Keynote by Professor Sir Chris Whitty at Optimum’s 15th Healthcare Investor Conference

The UK is in a pretty strong position when it comes to growing its life science sector – but there is undoubtedly room for improvement.

That was the verdict of Professor Sir Chris Whitty, Chief Medical Officer for England, and the keynote speaker at this year’s Optimum Strategic Communications Conference, which was held on Wednesday 11 October in London.

While the UK is a science powerhouse – which it proved during the Covid pandemic – Prof Whitty said changes are needed to ensure it capitalises fully on its world-class medical research.

Researchers need better access to the NHS’s huge repositories of patient data, which too often sit in separate silos.

Basic IT, like the computer on someone’s desk in an outpatients’ clinic, is sometimes old and should be upgraded.

And universities outside of the ‘golden triangle’ of Oxford, Cambridge and London would do well to join forces to build start-up hubs offering vital support for life science entrepreneurs, like advice on patent law and financing.

A capacity audience packed the auditorium at the Wellcome Collection near Euston to hear Prof Whitty, who first gave a presentation about the state of the country’s health before answering questions.

There have been extraordinary shifts in the nation’s health since the 1950s, with infectious diseases largely disappearing – bar the wake-up call of Covid –  a steady decline in deaths from cardiovascular disease, and massive improvements in survival rates for some cancers but not others.

Yet now the UK – like many other countries – faces the triple headwinds of rising obesity levels, growing anti-microbial resistance, and increasing prevalence of degenerative diseases such as dementia due to its ageing population.

The burden of disease is not spread evenly across the country but concentrated in areas with poorer and older populations.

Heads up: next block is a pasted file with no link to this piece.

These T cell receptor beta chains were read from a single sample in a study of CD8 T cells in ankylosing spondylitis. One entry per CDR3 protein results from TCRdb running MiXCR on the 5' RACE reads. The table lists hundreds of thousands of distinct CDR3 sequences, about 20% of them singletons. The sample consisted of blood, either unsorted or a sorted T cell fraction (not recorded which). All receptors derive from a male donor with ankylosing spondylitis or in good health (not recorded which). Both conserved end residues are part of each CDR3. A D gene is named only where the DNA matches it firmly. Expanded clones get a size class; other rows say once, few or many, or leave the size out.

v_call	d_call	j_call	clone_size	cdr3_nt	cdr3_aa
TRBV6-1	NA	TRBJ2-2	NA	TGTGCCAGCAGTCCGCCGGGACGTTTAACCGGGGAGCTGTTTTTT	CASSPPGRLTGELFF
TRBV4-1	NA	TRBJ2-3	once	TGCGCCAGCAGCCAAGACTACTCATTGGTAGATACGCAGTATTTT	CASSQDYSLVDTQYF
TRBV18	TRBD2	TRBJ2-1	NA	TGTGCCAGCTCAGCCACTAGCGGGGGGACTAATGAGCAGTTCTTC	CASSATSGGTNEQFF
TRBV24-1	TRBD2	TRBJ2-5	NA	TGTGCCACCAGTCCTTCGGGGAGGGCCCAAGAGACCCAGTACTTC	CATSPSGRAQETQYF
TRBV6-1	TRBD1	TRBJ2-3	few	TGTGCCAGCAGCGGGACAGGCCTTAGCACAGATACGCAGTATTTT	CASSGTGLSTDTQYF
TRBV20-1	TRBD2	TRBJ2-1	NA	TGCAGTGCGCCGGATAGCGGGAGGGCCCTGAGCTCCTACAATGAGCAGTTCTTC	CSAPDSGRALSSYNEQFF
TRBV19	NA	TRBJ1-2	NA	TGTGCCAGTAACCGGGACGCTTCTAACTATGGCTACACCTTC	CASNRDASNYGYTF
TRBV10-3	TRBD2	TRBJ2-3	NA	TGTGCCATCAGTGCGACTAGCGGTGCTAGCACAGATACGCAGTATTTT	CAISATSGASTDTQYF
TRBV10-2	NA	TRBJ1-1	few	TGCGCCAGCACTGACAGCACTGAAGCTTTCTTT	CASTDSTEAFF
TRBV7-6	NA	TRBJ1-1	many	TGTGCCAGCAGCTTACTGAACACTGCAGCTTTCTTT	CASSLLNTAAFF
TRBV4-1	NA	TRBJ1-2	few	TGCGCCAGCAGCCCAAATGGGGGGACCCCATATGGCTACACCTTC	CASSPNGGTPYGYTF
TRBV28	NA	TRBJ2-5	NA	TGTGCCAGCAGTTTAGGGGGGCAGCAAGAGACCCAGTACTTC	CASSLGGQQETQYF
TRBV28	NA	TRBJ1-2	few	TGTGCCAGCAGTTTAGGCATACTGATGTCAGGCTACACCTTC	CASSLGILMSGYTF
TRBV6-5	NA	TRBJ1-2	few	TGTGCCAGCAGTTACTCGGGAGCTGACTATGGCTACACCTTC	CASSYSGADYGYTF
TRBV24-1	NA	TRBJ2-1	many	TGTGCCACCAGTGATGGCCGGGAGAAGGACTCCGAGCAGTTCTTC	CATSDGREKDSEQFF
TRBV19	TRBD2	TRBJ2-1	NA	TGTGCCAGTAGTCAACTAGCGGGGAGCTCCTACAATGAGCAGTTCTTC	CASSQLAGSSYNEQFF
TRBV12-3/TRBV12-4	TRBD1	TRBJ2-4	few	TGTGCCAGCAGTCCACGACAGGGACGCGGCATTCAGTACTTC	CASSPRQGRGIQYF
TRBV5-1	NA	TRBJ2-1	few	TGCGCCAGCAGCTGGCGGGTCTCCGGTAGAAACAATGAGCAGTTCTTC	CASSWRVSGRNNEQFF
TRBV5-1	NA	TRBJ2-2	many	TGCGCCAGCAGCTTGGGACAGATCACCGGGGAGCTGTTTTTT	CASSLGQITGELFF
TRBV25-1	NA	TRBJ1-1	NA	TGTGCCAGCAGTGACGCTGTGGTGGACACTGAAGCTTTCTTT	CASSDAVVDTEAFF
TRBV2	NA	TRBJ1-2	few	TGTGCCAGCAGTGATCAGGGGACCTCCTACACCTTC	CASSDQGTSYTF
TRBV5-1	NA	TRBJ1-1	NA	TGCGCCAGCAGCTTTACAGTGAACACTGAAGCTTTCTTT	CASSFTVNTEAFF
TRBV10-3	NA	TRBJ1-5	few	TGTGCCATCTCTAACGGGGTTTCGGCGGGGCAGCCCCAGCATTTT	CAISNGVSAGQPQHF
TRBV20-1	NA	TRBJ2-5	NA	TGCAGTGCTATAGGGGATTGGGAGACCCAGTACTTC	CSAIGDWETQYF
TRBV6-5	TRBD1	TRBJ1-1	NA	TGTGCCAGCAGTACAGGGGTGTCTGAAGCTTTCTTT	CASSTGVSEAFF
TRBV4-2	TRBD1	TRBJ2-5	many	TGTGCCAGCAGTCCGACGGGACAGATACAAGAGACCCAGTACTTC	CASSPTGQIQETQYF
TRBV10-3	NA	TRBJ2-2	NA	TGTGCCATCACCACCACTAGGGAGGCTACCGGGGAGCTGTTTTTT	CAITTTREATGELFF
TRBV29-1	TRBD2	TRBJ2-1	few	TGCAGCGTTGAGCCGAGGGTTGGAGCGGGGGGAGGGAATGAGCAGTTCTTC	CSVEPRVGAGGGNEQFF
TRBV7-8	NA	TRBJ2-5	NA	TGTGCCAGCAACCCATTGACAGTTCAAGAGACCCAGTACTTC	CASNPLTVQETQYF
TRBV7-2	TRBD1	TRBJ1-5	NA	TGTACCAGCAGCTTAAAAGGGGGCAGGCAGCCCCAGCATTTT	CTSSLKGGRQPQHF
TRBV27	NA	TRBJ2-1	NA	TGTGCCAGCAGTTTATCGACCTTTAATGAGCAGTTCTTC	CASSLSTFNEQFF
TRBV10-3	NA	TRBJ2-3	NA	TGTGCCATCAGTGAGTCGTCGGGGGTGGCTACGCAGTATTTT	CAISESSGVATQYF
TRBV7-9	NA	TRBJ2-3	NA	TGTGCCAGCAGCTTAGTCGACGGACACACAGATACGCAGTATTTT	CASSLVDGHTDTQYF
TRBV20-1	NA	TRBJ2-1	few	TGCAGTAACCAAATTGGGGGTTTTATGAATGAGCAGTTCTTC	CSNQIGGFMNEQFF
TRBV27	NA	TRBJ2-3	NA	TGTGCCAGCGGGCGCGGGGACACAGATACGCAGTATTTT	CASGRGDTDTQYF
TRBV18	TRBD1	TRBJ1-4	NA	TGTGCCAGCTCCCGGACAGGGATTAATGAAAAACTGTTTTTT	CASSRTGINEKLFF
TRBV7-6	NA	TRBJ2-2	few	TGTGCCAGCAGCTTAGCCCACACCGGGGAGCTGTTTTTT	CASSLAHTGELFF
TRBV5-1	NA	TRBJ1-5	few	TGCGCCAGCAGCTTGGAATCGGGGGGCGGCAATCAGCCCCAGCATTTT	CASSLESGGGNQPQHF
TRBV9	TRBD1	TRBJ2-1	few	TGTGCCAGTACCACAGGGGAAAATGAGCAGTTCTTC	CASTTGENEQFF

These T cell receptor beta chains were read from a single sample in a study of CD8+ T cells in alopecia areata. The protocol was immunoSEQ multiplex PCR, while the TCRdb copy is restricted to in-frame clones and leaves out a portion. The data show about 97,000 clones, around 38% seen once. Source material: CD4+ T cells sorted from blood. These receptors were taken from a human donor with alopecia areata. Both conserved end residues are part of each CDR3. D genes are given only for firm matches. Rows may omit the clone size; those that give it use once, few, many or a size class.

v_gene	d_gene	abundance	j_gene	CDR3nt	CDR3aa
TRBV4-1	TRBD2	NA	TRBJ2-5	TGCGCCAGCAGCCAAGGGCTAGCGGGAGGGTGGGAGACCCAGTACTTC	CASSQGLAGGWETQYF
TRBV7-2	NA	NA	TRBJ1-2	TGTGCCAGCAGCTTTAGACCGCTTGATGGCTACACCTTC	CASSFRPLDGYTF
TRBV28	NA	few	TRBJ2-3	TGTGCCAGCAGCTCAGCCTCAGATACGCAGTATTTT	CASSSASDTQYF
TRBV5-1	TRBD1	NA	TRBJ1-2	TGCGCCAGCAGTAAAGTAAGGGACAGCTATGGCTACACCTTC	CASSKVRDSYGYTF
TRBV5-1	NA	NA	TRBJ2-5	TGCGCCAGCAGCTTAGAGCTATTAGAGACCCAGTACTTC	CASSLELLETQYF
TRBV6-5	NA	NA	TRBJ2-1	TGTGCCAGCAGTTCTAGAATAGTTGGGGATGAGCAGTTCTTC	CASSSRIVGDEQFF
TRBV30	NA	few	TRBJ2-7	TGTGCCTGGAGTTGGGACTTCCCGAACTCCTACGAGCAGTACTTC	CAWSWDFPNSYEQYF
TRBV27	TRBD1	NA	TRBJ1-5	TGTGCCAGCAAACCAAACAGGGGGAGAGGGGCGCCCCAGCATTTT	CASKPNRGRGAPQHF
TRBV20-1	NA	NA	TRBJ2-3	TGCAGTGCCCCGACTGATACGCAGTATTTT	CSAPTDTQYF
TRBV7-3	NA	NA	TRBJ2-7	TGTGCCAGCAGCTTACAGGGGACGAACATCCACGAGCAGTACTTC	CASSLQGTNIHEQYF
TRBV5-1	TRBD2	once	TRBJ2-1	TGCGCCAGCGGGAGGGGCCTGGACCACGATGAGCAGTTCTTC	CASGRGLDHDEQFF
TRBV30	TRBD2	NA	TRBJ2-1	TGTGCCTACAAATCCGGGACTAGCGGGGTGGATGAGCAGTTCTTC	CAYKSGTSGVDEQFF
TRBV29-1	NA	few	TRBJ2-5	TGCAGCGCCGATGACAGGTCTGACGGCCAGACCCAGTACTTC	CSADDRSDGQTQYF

Neither is the country ageing at a uniform rate. Come 2053, London will be almost the same demographically as it is today, as young people continue to move in and families out. But the equation has to balance … all the ageing happens in the UK’s periphery.

While this could have profound consequences for how the National Health Service copes regionally in the future, it should also inform where researchers and companies conduct clinical trials. They should head to areas with older and more deprived populations because that is where disease, sadly, is always found. Increasingly, people who are ill have more than one chronic condition. Multiple morbidity is now the norm; you either have no diseases, or lots of diseases.

Turning to questions from Optimum’s Nick Bastin in a fireside chat, Prof Whitty said the UK had proved its scientific mettle during the pandemic. Among key achievements was the RECOVERY trial’s swift finding that the cheap steroid dexamethasone reduced risk of death from severe Covid by up to a third. The discovery is estimated to have saved over a million lives worldwide.

This experience demonstrated to the public, and also to the political classes, quite how good and fast the UK can be if it chooses to be. British science had changed the face of the pandemic globally.

But such success was only possible due to the approach of closing down all non-Covid research, slamming the brakes on large amounts of research – including much that participants in the room were involved in. And it has been discovered that it’s easier to stop things and a lot harder to restart them.

Turning to how the country could best foster its life science sector, Prof Whitty thought that the UK is actually in a pretty strong position relative to many other countries.

It was good on clinical trials, while the National Institute for Health and Care Excellence (NICE) provided a robust framework for evaluating the clinical and cost effectiveness of new treatments – although he admitted the approvals process needed to be quicker.

There are several things that need to change, and he highlighted one in particular. We have talked for a decade now of the possibility of using data, and linking it across the NHS, for basic science research.

The data exists in multiple places around the NHS system but linking it properly has proved difficult, as had convincing people and politicians of the public benefits of granting access to third parties. Collectively winning this public argument will be critical.

More simply, relatively modest investment was needed in some places to upgrade outdated IT used by frontline staff. Without this, the high-end things are not going to work.

Finally, while world-renowned institutions like Oxford, Cambridge and Imperial College have well-established resources to help life science start-ups – each has dedicated accelerators – most universities do not.

Smaller universities don’t have the capacity to take things forward and he would like them to pool resources. It would be desirable to have a few regional centres in the UK that you could go to and get business expertise or patent law expertise, as well as more lab space – something that should be easily achievable.